As explained in the foregoing, we have two formulae, the on which com- mands-construction and the where the officer is-construction, the basic meaning of which is to determine the person commanding a certain ship. From a constructionist perspective, it seems more than likely that these two constructions are connected, in the sense that their resemblance should be accounted for in a representation of letter writers’ linguistic resources. Apart from the similar basic meaning, there is the empirical fact that most examples of both constructions occur in letters’ addresses. We, therefore, assume an abstract meaning COMMAND, which can be expressed by tokens of two constructions. Both constructions are much more abstract than expected on a first inspection of the data. They are more schematic than the typical idiom that they appeared to be, allowing for variation in wording, syntax and position in the wider discourse. Moreover, the single lexical item that the two subtypes share is the preposition op ‘on’. In sum, when discussing (14) we stated that the seemingly idiomatic on which commands-construction is often found in letters’ addresses, but it rather appears that the meaning COMMAND may be lexicalized by a verb (comman- deert) or by a noun and the verb is (commandeur is, schipper is, kapitein is). Taking into account examples such as (16-18) forces us to assume a more schematic representation of the epistolary formula at hand, particularly because the meaning COMMAND can be lexicalized in various ways. This schematization co-occurs with increased variability in other areas: the subject can be any high officer, not just a captain; the subject position is variable; the position of the preposition is also variable; the formula is not only used in addresses, but may occasionally turn up in the body of a letter.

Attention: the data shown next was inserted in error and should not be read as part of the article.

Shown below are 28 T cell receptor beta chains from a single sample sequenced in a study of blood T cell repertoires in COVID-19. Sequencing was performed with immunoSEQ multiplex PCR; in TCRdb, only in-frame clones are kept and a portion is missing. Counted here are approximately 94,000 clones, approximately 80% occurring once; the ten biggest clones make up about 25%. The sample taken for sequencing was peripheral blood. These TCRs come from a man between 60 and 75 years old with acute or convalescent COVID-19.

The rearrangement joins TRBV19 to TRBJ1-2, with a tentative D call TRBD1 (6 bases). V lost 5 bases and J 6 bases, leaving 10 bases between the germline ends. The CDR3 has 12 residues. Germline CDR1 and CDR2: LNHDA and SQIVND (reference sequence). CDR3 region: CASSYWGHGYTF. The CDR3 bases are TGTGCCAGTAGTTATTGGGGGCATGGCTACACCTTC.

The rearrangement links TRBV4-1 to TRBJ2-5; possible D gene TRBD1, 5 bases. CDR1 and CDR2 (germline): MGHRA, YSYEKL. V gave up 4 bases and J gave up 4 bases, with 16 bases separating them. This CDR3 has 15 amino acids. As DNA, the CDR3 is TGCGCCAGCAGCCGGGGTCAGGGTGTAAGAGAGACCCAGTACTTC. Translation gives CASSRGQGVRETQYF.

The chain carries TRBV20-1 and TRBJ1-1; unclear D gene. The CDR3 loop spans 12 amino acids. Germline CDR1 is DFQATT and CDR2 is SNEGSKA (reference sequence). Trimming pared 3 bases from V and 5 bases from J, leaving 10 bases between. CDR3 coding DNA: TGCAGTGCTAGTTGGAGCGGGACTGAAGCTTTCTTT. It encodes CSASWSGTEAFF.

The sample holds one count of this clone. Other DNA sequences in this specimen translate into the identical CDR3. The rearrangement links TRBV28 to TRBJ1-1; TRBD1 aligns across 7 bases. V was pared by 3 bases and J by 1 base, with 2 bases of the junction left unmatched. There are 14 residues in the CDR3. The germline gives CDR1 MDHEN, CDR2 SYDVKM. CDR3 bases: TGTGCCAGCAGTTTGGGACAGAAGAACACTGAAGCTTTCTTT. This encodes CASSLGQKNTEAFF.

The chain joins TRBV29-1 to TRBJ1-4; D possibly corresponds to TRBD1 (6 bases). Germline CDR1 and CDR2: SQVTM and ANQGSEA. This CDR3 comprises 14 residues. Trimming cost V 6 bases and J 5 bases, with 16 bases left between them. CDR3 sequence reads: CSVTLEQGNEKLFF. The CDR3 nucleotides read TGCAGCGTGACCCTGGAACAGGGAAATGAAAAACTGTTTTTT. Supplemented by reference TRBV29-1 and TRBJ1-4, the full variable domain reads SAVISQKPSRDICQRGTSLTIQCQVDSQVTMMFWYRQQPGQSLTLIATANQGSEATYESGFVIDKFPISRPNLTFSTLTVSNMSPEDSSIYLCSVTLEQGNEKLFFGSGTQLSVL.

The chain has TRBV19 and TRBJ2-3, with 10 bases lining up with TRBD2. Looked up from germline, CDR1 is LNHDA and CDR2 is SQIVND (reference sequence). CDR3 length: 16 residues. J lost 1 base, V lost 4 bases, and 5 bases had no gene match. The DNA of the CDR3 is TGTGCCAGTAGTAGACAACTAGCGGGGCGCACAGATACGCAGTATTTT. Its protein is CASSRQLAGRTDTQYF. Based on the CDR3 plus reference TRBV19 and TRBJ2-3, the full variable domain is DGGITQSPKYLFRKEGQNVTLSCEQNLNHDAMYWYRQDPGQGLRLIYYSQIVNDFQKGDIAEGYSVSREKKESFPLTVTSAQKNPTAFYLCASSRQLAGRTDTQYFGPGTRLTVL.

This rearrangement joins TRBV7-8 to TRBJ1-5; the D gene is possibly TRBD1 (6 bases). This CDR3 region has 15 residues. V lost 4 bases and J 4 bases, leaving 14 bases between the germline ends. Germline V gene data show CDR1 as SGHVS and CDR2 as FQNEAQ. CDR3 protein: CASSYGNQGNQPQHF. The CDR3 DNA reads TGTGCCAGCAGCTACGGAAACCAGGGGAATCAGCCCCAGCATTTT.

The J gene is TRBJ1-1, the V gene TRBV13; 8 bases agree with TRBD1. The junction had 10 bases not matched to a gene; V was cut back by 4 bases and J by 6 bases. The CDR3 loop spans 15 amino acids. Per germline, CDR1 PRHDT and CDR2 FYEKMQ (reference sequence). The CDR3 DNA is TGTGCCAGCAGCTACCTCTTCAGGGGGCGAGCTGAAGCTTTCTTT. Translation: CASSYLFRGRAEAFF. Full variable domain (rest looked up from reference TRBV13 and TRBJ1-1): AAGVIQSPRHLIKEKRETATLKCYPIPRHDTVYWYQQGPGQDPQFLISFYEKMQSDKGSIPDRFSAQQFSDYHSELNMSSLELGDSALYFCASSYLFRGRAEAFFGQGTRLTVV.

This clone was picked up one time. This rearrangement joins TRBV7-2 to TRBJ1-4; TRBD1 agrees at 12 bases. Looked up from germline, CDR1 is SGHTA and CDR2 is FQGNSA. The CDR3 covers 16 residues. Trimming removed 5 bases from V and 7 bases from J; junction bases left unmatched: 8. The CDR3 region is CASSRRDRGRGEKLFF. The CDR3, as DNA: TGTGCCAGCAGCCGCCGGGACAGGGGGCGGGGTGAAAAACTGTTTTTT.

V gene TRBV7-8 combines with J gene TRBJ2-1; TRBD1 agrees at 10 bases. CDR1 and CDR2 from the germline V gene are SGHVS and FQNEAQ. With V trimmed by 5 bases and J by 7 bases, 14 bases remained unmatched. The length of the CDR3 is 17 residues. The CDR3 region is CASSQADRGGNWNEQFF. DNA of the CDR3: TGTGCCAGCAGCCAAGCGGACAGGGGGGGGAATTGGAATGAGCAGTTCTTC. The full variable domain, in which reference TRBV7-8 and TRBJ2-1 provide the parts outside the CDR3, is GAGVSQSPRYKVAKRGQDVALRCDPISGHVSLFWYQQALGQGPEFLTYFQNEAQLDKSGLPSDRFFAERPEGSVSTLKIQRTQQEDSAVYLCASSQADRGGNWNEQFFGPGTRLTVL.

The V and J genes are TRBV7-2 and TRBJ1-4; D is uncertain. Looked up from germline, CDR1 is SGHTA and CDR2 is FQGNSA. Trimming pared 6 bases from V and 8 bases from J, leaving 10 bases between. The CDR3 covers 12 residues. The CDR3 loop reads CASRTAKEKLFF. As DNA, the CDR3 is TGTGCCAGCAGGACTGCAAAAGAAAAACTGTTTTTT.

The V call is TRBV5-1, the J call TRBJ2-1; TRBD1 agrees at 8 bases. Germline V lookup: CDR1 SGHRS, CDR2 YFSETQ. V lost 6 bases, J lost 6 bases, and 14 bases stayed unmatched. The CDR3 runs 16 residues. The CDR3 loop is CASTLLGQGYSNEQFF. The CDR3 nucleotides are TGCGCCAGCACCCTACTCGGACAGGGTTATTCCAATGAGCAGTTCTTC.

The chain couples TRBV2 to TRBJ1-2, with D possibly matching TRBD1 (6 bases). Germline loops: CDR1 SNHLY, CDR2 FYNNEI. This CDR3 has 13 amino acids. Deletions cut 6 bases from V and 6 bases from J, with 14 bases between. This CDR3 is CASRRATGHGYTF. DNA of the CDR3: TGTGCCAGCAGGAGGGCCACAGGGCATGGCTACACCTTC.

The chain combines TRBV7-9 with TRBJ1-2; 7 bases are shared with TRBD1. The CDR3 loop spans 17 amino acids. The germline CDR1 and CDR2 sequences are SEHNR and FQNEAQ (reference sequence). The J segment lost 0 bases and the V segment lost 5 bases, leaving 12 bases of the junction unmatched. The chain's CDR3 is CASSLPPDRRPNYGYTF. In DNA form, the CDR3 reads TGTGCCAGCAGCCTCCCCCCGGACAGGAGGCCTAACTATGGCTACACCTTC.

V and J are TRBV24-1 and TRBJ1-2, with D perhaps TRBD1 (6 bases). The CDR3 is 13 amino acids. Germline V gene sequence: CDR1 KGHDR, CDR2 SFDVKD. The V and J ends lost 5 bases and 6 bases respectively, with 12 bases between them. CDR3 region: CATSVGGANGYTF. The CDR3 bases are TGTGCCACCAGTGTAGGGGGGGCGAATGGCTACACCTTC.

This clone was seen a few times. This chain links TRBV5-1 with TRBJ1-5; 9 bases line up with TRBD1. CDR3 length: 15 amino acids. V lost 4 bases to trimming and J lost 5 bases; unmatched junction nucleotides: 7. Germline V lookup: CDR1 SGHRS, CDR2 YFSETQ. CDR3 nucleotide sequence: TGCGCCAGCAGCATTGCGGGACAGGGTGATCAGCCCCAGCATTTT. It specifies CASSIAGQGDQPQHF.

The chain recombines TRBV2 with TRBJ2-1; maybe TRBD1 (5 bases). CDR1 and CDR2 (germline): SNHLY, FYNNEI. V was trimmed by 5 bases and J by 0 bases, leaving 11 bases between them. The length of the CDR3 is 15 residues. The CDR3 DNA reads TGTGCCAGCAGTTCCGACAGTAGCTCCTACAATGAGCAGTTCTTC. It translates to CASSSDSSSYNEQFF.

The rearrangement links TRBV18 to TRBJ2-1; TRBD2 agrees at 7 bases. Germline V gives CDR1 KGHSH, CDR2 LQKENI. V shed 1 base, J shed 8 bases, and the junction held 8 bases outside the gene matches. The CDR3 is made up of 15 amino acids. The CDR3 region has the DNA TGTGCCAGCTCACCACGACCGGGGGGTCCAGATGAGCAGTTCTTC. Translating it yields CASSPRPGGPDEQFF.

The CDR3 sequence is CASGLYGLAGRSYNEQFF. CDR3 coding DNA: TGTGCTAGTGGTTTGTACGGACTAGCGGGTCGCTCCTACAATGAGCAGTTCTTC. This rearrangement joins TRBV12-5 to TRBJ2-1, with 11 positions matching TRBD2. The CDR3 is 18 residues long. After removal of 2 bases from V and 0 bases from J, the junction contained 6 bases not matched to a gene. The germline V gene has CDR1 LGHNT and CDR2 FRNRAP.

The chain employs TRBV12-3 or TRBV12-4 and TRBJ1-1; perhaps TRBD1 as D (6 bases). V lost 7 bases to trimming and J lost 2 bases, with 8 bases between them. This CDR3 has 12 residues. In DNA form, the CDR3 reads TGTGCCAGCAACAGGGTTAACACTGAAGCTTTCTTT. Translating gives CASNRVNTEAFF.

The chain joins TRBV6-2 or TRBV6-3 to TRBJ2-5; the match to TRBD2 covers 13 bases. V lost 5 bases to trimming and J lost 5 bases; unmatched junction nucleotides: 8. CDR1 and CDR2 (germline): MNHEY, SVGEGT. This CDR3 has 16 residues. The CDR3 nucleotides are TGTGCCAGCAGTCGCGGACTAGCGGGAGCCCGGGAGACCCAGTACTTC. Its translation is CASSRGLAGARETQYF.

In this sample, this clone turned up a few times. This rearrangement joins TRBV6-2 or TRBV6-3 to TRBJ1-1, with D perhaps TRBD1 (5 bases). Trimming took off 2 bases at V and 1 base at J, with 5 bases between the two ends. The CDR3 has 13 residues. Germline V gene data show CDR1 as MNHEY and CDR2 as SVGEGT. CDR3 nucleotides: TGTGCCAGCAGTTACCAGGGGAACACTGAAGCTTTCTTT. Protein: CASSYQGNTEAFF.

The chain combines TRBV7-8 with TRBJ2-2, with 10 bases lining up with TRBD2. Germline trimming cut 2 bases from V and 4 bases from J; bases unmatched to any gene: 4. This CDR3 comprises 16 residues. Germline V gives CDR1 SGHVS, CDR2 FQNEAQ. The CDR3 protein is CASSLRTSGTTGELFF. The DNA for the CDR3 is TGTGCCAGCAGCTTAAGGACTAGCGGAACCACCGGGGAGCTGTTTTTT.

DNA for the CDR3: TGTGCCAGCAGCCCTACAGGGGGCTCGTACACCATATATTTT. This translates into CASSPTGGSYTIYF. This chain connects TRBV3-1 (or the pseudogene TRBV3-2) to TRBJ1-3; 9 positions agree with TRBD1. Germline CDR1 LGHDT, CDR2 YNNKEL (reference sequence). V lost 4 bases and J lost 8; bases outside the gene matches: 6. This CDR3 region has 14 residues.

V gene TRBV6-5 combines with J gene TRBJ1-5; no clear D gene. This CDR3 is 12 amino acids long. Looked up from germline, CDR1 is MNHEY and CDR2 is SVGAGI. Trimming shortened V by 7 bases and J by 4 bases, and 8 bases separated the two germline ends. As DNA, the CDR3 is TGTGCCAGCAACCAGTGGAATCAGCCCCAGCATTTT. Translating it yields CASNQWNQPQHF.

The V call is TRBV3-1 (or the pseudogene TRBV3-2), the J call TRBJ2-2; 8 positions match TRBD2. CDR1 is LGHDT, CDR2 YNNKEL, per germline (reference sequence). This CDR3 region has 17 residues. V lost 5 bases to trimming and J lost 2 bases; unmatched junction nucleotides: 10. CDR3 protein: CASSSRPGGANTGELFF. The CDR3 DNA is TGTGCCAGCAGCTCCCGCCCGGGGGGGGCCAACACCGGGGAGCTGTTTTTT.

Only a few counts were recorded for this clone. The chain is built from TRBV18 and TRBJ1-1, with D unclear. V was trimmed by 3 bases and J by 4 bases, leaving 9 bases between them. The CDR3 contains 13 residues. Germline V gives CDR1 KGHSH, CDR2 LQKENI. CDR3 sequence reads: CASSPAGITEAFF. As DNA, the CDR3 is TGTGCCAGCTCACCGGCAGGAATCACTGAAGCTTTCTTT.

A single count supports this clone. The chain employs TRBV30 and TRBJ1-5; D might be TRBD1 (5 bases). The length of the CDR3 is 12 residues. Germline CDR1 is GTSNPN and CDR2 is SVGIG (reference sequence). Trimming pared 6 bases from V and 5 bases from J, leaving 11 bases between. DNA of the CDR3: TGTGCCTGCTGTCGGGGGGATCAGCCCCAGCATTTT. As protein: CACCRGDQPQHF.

Building on Bergs (2010), who proposes an onomasisological analysis of English future constructions as opposed to the predominantly semasiological approach in constructionist work, we consider the two constructions as members of a family of constructions expressing the meaning COMMAND. Bergs (2010) suggests that grouping (sub)constructions from an onomasiological perspective may be visualized by listing a number of semantically related constructions within a box. Note that the boxes and lines-visualization often employed in construction grammar cannot be used here, as these lines usually denote inheritance relationships based on form, whereas we focus on meaning. Figure 2 is merely meant as an illustration of what such an onomasiological approach to constructional representation entails.